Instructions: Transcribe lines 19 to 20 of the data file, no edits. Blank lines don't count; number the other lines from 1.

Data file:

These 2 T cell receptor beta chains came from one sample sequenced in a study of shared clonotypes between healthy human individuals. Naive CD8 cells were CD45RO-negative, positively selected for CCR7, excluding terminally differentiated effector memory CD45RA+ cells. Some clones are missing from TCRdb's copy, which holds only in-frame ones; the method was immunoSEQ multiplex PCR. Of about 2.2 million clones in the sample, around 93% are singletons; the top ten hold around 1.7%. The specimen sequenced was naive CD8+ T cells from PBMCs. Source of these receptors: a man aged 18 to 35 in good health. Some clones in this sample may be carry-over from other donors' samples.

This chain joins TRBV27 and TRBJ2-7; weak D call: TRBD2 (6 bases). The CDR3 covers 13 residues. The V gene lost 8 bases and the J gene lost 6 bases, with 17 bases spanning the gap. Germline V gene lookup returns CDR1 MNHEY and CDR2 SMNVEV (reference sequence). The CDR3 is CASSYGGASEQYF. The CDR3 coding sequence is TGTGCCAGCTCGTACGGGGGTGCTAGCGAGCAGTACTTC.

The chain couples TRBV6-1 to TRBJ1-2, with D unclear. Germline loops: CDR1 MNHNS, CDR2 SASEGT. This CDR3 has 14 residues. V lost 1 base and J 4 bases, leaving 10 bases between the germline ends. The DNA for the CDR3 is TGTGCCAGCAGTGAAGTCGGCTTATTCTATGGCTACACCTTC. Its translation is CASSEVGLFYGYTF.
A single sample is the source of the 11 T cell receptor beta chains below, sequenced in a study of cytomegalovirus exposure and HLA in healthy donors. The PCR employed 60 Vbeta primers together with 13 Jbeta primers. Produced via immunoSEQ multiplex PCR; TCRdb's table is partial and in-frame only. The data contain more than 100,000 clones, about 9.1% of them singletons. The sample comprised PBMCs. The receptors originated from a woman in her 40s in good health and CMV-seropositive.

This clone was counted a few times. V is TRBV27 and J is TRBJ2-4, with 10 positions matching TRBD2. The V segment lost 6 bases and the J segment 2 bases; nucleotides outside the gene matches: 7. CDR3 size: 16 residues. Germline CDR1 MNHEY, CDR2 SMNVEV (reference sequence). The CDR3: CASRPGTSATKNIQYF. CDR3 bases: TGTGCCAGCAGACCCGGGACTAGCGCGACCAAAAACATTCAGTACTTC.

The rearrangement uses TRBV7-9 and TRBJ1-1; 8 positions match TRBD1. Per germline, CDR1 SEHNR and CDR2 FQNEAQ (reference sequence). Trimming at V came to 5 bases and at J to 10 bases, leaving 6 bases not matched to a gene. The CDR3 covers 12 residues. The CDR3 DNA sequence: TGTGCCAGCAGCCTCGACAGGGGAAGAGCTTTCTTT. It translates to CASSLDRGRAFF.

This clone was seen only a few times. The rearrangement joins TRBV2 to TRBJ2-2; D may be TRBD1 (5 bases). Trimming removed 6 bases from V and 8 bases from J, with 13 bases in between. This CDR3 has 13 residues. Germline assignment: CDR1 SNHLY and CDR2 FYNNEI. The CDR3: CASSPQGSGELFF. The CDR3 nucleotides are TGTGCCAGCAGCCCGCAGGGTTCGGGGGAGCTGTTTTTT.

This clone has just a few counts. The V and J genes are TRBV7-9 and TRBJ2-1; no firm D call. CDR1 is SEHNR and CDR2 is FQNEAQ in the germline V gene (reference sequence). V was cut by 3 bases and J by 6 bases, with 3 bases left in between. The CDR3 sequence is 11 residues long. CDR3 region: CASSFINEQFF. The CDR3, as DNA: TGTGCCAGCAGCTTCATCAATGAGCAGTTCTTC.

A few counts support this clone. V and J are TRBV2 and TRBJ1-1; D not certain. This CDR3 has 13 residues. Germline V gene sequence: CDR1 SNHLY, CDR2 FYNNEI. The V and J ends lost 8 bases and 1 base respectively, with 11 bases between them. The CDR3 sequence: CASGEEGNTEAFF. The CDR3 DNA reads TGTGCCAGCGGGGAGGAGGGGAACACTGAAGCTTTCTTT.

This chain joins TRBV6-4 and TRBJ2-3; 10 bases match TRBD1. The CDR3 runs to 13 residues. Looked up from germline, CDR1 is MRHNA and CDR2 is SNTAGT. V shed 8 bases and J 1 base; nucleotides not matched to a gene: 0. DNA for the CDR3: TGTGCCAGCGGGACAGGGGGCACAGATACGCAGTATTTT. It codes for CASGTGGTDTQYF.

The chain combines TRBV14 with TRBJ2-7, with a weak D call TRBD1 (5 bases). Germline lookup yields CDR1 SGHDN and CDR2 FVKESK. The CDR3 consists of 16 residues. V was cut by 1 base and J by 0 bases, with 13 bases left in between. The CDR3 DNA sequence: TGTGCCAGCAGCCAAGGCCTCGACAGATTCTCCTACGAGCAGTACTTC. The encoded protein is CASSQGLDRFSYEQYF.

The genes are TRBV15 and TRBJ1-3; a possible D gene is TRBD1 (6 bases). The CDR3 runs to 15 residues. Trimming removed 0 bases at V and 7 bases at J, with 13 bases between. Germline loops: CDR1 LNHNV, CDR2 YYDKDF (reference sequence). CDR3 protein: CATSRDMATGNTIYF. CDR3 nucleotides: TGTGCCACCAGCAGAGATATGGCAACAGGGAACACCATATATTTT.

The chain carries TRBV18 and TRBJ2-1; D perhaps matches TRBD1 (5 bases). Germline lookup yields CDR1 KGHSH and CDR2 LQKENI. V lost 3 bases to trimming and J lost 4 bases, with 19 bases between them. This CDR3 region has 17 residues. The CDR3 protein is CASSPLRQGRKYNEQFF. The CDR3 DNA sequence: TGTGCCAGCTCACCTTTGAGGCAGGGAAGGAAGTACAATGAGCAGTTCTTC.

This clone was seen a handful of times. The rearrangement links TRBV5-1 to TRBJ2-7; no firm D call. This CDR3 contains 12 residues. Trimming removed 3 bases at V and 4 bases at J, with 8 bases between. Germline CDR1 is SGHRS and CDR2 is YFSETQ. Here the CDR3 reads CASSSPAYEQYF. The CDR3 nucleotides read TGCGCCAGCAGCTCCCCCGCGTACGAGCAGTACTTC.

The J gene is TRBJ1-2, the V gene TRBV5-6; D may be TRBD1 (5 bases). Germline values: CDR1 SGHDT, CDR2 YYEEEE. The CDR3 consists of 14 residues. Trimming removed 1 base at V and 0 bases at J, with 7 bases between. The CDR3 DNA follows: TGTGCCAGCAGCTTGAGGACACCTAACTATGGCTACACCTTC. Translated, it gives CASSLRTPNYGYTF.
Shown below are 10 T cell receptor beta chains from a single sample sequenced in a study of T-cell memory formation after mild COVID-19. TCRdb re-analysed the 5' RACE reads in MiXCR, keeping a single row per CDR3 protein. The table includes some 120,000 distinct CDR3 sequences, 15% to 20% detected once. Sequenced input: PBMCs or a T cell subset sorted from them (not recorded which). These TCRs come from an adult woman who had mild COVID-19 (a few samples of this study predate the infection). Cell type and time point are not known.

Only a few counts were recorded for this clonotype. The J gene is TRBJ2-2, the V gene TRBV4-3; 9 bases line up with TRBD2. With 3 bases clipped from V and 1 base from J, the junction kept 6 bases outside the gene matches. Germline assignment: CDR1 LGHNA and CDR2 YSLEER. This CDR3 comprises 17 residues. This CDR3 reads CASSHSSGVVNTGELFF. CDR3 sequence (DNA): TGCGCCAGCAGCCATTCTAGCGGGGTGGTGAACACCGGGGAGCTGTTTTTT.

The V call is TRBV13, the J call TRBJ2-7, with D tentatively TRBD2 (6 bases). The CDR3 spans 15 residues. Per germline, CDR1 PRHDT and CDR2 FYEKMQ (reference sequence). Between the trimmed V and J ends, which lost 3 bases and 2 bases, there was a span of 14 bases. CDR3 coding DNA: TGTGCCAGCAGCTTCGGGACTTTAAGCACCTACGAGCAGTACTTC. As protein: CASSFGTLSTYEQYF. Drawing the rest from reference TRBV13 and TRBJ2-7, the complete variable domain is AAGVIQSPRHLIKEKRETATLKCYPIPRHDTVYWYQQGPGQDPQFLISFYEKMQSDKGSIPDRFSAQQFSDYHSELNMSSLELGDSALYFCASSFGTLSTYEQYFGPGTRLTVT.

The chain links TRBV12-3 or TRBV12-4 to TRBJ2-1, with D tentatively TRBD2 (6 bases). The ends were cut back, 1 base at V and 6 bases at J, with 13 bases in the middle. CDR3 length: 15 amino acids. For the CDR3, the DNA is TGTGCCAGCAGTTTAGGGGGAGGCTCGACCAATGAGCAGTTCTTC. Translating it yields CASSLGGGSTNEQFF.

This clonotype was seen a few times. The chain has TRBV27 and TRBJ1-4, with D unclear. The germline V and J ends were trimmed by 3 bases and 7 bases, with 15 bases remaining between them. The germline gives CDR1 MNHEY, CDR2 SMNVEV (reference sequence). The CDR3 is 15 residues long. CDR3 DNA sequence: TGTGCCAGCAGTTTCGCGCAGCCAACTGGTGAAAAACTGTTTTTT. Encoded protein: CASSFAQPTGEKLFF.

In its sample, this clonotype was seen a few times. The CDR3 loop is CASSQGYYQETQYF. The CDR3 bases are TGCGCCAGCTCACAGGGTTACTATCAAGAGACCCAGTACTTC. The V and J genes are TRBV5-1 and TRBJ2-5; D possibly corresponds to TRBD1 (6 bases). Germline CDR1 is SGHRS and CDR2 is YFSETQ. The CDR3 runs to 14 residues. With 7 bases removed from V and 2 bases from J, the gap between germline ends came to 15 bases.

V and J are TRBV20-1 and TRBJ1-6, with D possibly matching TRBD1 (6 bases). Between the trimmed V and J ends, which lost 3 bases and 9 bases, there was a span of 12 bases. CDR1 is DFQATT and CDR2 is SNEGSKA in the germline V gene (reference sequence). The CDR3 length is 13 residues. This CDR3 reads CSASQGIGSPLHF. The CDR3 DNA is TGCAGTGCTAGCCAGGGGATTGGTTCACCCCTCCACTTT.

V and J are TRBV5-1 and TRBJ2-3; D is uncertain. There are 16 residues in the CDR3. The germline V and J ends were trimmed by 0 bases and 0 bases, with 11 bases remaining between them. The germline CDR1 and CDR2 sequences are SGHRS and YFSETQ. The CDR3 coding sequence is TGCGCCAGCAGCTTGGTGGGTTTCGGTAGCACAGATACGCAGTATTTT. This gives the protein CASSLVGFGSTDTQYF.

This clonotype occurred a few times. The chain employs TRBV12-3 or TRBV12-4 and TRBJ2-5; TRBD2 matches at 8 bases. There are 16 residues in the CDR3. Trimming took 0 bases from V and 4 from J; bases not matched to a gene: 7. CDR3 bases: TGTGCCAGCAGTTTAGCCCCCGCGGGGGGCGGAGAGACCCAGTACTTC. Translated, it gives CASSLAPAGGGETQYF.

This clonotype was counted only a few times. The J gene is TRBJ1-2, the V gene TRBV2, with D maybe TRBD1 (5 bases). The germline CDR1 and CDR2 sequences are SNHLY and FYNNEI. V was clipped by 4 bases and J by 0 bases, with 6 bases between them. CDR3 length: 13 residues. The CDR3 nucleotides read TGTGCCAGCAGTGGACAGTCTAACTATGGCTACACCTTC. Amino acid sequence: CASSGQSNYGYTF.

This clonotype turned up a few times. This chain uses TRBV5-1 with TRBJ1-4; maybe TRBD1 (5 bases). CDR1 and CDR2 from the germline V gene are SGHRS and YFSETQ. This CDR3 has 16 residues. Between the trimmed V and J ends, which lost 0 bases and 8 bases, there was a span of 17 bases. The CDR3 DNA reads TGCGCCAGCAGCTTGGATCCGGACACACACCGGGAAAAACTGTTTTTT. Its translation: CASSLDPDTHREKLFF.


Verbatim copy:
The chain links TRBV12-3 or TRBV12-4 to TRBJ2-1, with D tentatively TRBD2 (6 bases). The ends were cut back, 1 base at V and 6 bases at J, with 13 bases in the middle. CDR3 length: 15 amino acids. For the CDR3, the DNA is TGTGCCAGCAGTTTAGGGGGAGGCTCGACCAATGAGCAGTTCTTC. Translating it yields CASSLGGGSTNEQFF.

This clonotype was seen a few times. The chain has TRBV27 and TRBJ1-4, with D unclear. The germline V and J ends were trimmed by 3 bases and 7 bases, with 15 bases remaining between them. The germline gives CDR1 MNHEY, CDR2 SMNVEV (reference sequence). The CDR3 is 15 residues long. CDR3 DNA sequence: TGTGCCAGCAGTTTCGCGCAGCCAACTGGTGAAAAACTGTTTTTT. Encoded protein: CASSFAQPTGEKLFF.